As every year, a whole raft of new rules, regulations, tax updates and other changes come into force at the start of the New Year. Here’s what you need to know.
Work and income tax
The basic income tax rate will go down on salaries up to €68,507 from 37.35% to 37.1%. Between 2022 and 2024 the basic tax rate will go down further, to 37.03%. Other tax allowances are also changing which should boost the disposable income of people in work.
The tax deduction for the self-employed is going down by €360 to €6,670.
The tax free allowance on assets goes up from €30,846 to €50,000. People with between €50,000 and €100,000 in savings and shares will pay asset tax of almost 0.6%, but to €1m, 1.4% and over €1m 1.8%.
New rules are being brought in to make it easier for start-ups to bring in staff from abroad by reducing the pay requirement. New firms can offer employees shares instead. This measure is expected to be introduced from March.
The minimum wage is going up for people aged 21 and over to €1,684.80 per month or €77.76 a day.
Overdrachtsbelasting: First-time buyers under the age of 35 will not have to pay property transfer tax, although the details have yet to be finalised.
The tax will remain 2% for everyone else if they intend to live in the property but if you plan to rent it out, or are a commercial investor, the tax shoots up to 8%.
Home owners will have to have an energy label if they want to sell their property.
Dual income households will be able to borrow more. Banks will now taken 80% of the second salary into account when calculating maximum mortgages.
The government is cutting the maximum deduction for mortgage interest from 46% to 43%. In affect this will only hit people in the highest tax bracket.
The national mortgage guarantee scheme will now be applied to properties costing up to €325,000.
Tenants in expensive social housing will be able to ask for a one-off rent cut, if their income drops.
The government is also planning to put a ceiling on rent rises in the non-rent controlled sector of 2.4% from July, but that plan has not yet been approved by parliament.
The motor vehicle tax (motorrijtuigenbelasting, mrb) exemption for electric delivery vehicles and hybrid plug-ins will remain in place until 2025. Vehicle tax for diesel and petrol vehicles will go up by an average of €24 per year, depending on the weight.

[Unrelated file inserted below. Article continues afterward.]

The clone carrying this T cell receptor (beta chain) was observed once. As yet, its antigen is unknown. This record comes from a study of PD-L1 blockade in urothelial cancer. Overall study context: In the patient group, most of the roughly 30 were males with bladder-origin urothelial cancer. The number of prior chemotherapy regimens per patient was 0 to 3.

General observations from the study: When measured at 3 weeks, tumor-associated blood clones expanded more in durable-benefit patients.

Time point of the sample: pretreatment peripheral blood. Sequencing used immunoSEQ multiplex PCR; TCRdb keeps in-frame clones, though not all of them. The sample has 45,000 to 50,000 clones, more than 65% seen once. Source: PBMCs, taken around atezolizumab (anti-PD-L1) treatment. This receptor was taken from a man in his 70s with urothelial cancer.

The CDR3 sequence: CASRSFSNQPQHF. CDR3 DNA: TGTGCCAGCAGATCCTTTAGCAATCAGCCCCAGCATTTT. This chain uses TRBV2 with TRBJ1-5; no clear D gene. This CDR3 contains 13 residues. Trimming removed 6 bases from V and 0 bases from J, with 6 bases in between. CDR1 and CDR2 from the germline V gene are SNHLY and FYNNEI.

People with an electric or hybrid company car will pay 8% tax on the first €45,000 of the catalogue price and 22% over the rest. Petrol powered company car owners will pay 22%.
Cars older than 50 years will no longer have to have an annual APK test.
Tractors will have to be registered with the vehicle registration authority RDW and have a number plate.
The lower level of corporation tax will be reduced from 16.5% to 15% in 2021 and the threshold for the lower rate will go up from €200,000 to €245,000. It will increase again to €395,000 in 2022.
The government also plans to introduce a tax on carbon-dioxide emissions, but this has not yet been worked out in detail.
Dutch companies will also have to start paying tax on royalties but again, details have not yet been finalised.
For a full round-up, go to the government website.
Airports will bring in an airline charge of €7.85 per person flying from a Dutch airport, but the charge will not be applied to transfer passengers and children under the age of two.
All ordinary shops must keep tobacco products hidden and specialist tobacco shops can no longer advertise their wares inside or outside the store or on their websites.
Taxes on a packet of cigarettes will go up by some 12 cents, while a packet of rolling tobacco will cost some 30 cents more. New regulations come in to ensure all new buildings meet the so-called Beng standard, or are virtually energy neutral.
Drone users with a drone weighting more than 25 kilos will have to register with the driving licence authority RDW and include the registration number on the drone.
Britain’s full departure from the EU on January will also bring major changes with it, particularly for companies doing business with the UK.
It is not yet completely clear what the impact of Brexit will be on bringing food and other items from the UK to the Netherlands but fresh food such as cheese and bacon are likely to be on the banned list